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Nice gaming monitor with 2ms?

Discussion in 'Monitors' started by Bezinator, 1 Aug 2006.

  1. Bezinator


    Joined: 10 Jul 2006

    Posts: 456

    Location: Brighton

    Had a look on OCuk and saw a few, whats so special about gaming monitors and how much of a diff is there REALLY between 2ms and 8ms apart from 6ms ;)
  2. Baddass


    Joined: 12 Jan 2003

    Posts: 20,105

    Location: UK

    the latest generation of gaming monitors have taken advantage of overdrive technologies (more info here) which have been used to boost grey to grey transitions. If you see a screen with a response time listed as G2G then it should mean it uses some level of overdrive / response time compensation. The old generation didn't use this and you can pretty easily identify those models which don't.

    In the TN Film market, the 8ms generation were the limit before overdrive, and now newer gaming models all use varying levels of overdrive. In practice this does a very good job of boosting grey to grey transitions in some of the better models and this results in improved responsiveness in real use. The latest 4ms, and 2ms models use high levels of overdrive to achieve this quoted spec and do offer an improvement over traditional non-overdriven screens.

    Be wary of other panel technologies though as they may use overdrive anyway (if quoted as G2G) but the traditional non-overdriven panels are slower. For instance:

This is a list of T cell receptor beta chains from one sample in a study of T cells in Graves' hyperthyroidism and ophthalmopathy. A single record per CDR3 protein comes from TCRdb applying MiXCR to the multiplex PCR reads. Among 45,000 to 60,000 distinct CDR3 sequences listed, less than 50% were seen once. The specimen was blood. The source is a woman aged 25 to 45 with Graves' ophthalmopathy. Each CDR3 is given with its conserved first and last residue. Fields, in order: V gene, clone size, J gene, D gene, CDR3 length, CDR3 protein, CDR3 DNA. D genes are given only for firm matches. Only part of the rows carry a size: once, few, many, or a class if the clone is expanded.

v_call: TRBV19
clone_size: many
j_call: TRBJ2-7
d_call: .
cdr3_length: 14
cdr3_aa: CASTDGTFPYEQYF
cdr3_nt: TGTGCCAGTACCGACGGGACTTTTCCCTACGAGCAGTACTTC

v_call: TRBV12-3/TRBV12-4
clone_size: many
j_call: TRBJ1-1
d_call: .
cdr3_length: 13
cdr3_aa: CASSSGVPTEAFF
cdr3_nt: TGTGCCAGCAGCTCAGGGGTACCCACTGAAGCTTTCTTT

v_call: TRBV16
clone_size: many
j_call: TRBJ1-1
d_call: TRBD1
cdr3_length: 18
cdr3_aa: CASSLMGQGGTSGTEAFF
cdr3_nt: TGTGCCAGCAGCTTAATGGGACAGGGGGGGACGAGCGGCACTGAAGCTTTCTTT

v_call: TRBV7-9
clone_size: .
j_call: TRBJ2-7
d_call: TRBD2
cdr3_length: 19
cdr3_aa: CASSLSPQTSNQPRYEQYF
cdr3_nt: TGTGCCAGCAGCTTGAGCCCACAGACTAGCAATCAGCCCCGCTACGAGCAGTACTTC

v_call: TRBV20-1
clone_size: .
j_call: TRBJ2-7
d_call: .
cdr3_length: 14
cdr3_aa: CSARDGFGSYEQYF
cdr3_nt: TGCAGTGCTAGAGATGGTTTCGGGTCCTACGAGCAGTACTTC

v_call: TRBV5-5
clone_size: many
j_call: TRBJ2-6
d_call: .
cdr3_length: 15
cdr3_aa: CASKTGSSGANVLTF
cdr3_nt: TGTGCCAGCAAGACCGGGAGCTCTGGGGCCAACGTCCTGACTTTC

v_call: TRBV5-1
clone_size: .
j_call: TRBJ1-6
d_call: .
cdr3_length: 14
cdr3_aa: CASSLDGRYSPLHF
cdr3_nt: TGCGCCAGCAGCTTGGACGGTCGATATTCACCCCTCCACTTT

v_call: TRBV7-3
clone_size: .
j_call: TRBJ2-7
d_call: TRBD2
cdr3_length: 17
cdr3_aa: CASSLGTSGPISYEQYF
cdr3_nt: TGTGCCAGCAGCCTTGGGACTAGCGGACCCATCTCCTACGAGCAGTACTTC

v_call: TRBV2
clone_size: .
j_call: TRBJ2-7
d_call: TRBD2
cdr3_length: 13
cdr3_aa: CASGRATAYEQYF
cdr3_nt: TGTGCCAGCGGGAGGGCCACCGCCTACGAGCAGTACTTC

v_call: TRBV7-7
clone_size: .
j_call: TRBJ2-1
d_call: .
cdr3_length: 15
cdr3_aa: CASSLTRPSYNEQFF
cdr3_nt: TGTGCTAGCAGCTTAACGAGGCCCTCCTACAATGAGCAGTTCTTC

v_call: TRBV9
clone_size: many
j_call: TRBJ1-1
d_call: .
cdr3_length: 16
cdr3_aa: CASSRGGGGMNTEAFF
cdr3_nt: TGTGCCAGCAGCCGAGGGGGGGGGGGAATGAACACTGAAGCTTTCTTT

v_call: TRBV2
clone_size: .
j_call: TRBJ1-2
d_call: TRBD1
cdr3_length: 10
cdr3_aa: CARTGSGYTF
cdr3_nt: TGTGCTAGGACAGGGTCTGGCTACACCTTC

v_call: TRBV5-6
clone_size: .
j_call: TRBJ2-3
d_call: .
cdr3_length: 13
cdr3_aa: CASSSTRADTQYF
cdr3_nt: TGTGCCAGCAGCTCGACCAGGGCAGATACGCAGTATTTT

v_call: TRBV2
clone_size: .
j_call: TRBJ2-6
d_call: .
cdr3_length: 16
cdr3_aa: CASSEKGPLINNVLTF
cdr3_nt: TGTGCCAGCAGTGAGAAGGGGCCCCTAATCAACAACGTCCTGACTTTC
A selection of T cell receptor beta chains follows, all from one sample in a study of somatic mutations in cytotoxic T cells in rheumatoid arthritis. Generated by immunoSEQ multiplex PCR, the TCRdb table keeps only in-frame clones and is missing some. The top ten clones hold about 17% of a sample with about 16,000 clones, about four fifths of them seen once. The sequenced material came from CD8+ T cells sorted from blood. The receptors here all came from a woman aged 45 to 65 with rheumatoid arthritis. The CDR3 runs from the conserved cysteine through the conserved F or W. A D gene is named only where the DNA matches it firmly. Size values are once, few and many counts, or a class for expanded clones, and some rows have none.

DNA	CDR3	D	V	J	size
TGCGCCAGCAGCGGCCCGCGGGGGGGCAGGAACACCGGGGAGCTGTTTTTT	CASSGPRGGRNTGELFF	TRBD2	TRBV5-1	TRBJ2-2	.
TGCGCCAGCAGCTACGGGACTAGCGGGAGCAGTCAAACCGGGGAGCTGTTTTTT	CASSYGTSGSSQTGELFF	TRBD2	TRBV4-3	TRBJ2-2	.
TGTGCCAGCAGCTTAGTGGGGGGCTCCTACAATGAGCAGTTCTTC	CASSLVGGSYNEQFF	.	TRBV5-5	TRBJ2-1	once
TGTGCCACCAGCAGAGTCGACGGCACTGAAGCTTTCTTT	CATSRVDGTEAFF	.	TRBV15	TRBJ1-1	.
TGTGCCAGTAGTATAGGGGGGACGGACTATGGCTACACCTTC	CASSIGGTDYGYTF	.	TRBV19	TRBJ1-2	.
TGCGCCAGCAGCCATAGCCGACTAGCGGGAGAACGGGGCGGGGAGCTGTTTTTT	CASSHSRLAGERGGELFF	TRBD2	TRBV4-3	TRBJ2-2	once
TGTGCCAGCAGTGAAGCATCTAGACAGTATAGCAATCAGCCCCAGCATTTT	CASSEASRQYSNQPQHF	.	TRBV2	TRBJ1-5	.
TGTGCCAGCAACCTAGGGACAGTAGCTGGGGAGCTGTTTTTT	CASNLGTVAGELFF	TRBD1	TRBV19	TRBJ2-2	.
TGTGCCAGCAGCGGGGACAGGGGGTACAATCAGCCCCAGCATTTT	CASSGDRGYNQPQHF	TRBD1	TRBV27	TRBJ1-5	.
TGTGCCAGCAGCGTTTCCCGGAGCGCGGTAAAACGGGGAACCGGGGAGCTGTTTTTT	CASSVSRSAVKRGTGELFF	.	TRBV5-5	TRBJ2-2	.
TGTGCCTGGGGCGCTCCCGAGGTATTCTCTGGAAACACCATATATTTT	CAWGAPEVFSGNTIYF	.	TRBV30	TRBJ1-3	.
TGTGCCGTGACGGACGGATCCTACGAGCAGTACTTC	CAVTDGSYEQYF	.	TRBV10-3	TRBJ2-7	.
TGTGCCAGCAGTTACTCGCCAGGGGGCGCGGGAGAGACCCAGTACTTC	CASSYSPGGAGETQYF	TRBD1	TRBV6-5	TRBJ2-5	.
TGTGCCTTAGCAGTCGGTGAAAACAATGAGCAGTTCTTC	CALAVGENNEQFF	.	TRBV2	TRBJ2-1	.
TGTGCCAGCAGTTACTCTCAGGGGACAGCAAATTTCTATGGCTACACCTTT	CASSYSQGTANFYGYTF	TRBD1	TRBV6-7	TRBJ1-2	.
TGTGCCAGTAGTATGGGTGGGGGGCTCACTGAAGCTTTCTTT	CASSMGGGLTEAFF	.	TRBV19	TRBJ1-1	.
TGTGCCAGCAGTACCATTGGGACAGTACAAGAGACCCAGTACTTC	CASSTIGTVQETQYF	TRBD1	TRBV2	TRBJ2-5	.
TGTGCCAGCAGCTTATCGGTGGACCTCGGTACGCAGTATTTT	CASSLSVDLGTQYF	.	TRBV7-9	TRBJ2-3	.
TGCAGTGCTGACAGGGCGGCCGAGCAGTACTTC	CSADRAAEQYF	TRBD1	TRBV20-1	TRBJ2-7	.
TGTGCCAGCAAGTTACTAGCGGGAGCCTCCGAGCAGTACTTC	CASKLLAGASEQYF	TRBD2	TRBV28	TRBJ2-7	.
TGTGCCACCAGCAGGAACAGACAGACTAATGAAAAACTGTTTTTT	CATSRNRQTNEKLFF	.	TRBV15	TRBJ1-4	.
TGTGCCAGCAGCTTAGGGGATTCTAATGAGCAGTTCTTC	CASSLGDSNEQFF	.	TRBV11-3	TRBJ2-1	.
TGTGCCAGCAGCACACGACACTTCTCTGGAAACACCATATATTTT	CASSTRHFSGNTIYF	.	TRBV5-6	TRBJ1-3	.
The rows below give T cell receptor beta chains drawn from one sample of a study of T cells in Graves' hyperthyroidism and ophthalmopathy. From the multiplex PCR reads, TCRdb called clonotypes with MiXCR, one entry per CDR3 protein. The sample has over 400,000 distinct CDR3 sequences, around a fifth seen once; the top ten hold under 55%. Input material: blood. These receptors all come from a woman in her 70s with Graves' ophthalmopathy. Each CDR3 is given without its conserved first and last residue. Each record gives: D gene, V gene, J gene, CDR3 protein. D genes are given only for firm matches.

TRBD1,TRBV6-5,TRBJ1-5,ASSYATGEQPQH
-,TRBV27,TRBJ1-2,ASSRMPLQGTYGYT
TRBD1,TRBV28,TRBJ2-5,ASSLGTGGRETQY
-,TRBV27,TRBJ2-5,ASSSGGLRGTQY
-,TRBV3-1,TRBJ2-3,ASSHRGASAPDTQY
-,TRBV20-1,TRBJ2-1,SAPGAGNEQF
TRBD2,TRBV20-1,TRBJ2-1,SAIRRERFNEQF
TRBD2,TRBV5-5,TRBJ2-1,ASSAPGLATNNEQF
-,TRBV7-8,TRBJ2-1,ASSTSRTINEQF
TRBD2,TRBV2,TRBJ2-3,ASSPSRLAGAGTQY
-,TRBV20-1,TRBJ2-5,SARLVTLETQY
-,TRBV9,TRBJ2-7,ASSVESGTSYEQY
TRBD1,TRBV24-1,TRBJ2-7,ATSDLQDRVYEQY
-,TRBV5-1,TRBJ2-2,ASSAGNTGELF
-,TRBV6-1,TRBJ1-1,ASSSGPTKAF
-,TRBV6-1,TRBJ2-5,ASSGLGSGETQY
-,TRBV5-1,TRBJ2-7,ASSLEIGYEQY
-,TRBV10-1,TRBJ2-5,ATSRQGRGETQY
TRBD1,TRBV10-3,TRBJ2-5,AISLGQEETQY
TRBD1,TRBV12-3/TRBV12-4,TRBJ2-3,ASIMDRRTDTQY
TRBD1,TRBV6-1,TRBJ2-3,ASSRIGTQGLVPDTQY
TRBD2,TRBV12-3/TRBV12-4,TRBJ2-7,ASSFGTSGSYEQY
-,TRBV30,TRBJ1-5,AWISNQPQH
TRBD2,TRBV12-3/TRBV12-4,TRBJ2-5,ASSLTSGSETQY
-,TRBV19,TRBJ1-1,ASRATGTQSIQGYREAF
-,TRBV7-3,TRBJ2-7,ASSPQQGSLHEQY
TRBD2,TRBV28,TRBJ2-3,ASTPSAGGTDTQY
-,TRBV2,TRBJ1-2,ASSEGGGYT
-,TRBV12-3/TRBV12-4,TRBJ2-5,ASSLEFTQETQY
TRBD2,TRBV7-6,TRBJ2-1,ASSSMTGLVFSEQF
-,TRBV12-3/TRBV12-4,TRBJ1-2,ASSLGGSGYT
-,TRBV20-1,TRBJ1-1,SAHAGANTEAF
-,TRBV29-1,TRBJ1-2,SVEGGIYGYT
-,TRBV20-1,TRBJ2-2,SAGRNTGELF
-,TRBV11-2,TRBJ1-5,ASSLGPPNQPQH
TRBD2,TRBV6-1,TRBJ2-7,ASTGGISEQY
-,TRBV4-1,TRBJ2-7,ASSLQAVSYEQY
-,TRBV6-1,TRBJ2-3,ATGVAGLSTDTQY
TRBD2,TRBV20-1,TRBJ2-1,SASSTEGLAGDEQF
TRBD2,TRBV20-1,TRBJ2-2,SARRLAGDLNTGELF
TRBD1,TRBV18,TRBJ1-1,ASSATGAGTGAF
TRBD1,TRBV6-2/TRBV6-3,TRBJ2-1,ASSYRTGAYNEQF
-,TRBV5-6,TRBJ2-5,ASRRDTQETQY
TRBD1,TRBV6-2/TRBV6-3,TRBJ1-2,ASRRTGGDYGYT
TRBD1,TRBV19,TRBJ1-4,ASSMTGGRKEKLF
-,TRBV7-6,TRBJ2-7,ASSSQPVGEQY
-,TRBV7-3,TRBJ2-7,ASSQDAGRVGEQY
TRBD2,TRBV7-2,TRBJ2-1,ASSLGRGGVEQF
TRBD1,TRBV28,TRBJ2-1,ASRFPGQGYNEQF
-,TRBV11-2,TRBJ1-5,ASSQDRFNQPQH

MVA panels - traditional limit was about 20-25ms, now with overdrive we see respons times listed as commonly 8ms G2G. Big improvements thanks to overdrive.

    PVA panels - traditionally limited to about 20ms, now commonly as 8ms G2G or 6ms G2G generations. The latter offer significant improvements in practice whereas the 8ms G2G rated generation of PVA panels didn't really offer any practical improvements despite overdrive being used (poorly)

    IPS panels - traditionally limited to about 16ms, now getting to 8ms G2G commonly, occasionally some rated at 6ms G2G. Big improvements with overdrive in this area

    TN Film - traditionally stuck at 8ms, now getting as low as 2ms (and soon 1ms) thanks to overdrive. Differences explained above in more details, but certainly some improvements. Varying levels of overdrive control however mean you cant always rely on printed specs